"Have I told you today how much I hate you?" Chad Bourne said, to Holloway. The two of them were walking Carl, who snuffled happily down one of the side streets of Aubreytown. Bourne had called Holloway to meet with him in his cubicle, but Holloway refused. A little bit of yelling later and they were walking down the street with a dog. It was muggy and hot. Bourne was not dressed for a walk and was already sweating profusely.
"I haven't done anything today to make you hate me," Holloway said.
"You made me walk your dog with you," Bourne said.
"That's not hate worthy," Holloway said. "And anyway, you like Carl."
"My cubicle is air-conditioned," Bourne said.
"Your cubicle is probably bugged," Holloway said.
"So now in addition to being annoying, you're paranoid," Bourne said.
"In the last few weeks I've had my skimmer sabotaged and my house burned down to its floor panels," Holloway said. "I've earned a little paranoia, I think. And anyway, I have things I need to say to you that I don't want anyone else to hear."
"Aside from your voices," Bourne said.
"Cute," Holloway said. He stopped while Carl examined a particularly interesting sapling. "Chad, look. We have our problems, you and I. And I'm willing to admit lots of those problems are my fault. And I know that there have been times when you've gone out of your way to make a little bit of trouble for me, because I've gone out of my way to make a lot of trouble for you. Fair to say?"
"Fair to say," Bourne said, after a minute. Carl had finished his examination of the sapling and left behind a note for future dogs. The three of them started walking again.
"Fair to say," Holloway said again. "So: ups and downs. But there's one thing that I respect about you, Chad. It's that you're fundamentally a decent human being. There are times when you've hated me, but you always invited me to that stupid holiday thing you hold for the contractors you rep. You've always been fair in our dealings-and I know not every ZaraCorp contractor rep is. h.e.l.l, you even like my dog."
"He's a good dog," Bourne said. "Better than you deserve."
"Well, that's the thing, isn't it," Holloway said. "One thing I've always been blessed with is better people than I deserve. Carl. Isabel. Sullivan, even though he's dating my ex. Even you, Chad. In your own annoying way, you've been better than I deserve. It's clear I've been pretty lucky."
"It's a mystery to me," Bourne said. "It really is."
Holloway smiled at this. "It's because you've been fundamentally decent to me that I wanted to tell you something. I think you're about to get royally screwed."
Bourne stopped. "What the h.e.l.l is that supposed to mean?" he said.
"You have a skimmer," Holloway said.
"I have a company skimmer," Bourne said. "So what?"
"So I think by the time you get back to your cubicle today, you're going to find it's been impounded," Holloway said.
"What?" Bourne said. "Why? By who? You?"
"Not by me," Holloway said. "I suspect you're going to find it's been impounded as evidence by whoever's representing Joe DeLise in the preliminary hearing I've filed against him for burning down my house."
"What does Joe DeLise have to do with my skimmer?" Bourne said.
"As far as anybody knows, not a thing," Holloway said. "And that's the point, Chad. When they impound it, they're probably going to run some tests on it, and I suspect they're going to find that there's residue of fire suppressant on it. The same sort of fire suppressant I have at my place."
Bourne looked confused. "How did it get there?" he said.
"Because your skimmer was at my place when it burned down, obviously," Holloway said. He started the three of them walking again; he didn't want to stay in the same place too long. "There might be some other physical evidence as well, I suppose, but I'm guessing that's the one DeLise's lawyer is going to use to introduce reasonable doubt to my a.s.sertion that he was the one who set fire to my place."
"I didn't drive it the day your place burned down," Bourne said.
"Where were you?" Holloway said.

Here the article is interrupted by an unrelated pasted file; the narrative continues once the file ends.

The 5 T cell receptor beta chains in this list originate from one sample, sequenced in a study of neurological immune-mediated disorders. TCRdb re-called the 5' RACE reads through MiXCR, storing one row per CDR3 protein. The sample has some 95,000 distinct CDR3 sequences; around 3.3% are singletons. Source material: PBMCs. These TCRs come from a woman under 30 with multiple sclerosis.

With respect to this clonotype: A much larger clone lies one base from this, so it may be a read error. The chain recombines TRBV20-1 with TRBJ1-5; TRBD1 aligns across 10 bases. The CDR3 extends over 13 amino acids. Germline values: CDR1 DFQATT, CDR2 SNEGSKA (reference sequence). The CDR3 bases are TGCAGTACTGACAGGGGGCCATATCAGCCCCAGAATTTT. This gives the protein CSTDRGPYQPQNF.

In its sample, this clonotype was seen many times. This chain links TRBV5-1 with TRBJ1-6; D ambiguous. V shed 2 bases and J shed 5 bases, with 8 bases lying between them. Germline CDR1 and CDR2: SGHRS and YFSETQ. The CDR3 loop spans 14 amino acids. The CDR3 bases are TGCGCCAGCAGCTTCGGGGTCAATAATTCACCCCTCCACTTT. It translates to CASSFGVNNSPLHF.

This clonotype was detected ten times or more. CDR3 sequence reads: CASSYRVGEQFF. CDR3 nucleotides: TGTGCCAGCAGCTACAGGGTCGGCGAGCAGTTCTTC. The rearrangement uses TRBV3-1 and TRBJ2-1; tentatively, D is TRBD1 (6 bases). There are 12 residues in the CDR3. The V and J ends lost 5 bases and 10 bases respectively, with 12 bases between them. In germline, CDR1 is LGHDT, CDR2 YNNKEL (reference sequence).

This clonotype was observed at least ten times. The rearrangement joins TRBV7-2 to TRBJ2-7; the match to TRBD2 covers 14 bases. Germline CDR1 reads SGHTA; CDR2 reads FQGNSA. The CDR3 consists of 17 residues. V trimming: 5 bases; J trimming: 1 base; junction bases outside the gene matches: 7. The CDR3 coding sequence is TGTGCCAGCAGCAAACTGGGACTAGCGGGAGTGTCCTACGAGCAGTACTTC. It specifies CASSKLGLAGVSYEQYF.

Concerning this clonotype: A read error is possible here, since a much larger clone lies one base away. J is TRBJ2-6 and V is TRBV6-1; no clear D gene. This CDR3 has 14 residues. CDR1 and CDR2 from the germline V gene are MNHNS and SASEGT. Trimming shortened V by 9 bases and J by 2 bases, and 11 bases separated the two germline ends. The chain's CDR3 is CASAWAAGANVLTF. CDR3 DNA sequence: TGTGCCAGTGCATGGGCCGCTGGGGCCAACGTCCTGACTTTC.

"I had the day off," Bourne said. "I was supposed to go to that hearing about those fuzzy creatures of yours, but I woke up feeling sick and decided to chuck it. I stayed in my apartment all day."
"Anyone with you?" Holloway asked.
"No," Bourne said.
"So no corroborating witnesses to you sleeping through the whole day," Holloway said.
"So?" Bourne said.
"So, DeLise has already a.s.sured us that he's got numerous witnesses who will swear they've seen him, either at work or at that piece of s.h.i.+t bar he hangs out in," Holloway said. "He's got enough people scared of him that they'll testify in court he was where he says he was, instead of where he really was, which was at my house, burning it down."
"But it doesn't make sense," Bourne asked. "There's no way for DeLise or anyone else to get access to the skimmer. I keep the key fob in my pocket."
"Has DeLise ever been in your skimmer?" Holloway asked.
"You know he has," Bourne said. "He was Aubrey's security detail when we came to visit you."
Holloway looked at Bourne, counting off the seconds while the tumblers in his rep's brain clicked into place.
"Oh, c.r.a.p, c.r.a.p," Bourne said.
"You left the key fob with DeLise because I wouldn't let him out of the skimmer," Holloway said. "More than enough time for him to crack the encryption and make a copy, if he knows how or if he had help. Then later he could pick up the skimmer anytime and when it left the garage, it would be your key fob signature registered as checking it out."
"Why me?" Bourne asked.
"Because you're my my rep, Chad," Holloway said. "Everyone knows you have your troubles with me. Everyone knows I'm a pain in your a.s.s. There is record after record of you and me wrangling about one thing or another. There are lots of examples of me ignoring you or bypa.s.sing you or otherwise running right over you to get what I want. Now with Judge Soltan's ruling to get more study on the fuzzys, I've threatened your job along with the job of every other person on the planet. After everything, it's not entirely unreasonable for you to snap and decide to take it out on me. You a.s.sumed I returned to my cabin immediately after the hearing and decided to burn it down around me. It makes perfect sense." rep, Chad," Holloway said. "Everyone knows you have your troubles with me. Everyone knows I'm a pain in your a.s.s. There is record after record of you and me wrangling about one thing or another. There are lots of examples of me ignoring you or bypa.s.sing you or otherwise running right over you to get what I want. Now with Judge Soltan's ruling to get more study on the fuzzys, I've threatened your job along with the job of every other person on the planet. After everything, it's not entirely unreasonable for you to snap and decide to take it out on me. You a.s.sumed I returned to my cabin immediately after the hearing and decided to burn it down around me. It makes perfect sense."
Bourne stopped and sat down on the curb, wordless.
"It makes perfect sense," Holloway said. "Unless someone actually knows you, Chad. Someone like me. You and I have had our moments. But I know you're a decent person. That's why I'm warning you about this ahead of time."
Bourne just sat there and shook his head.
"Come on," Holloway said eventually, nudging him. "We've got to get you back."
"You could be wrong about this," Bourne said, after several moments of silence.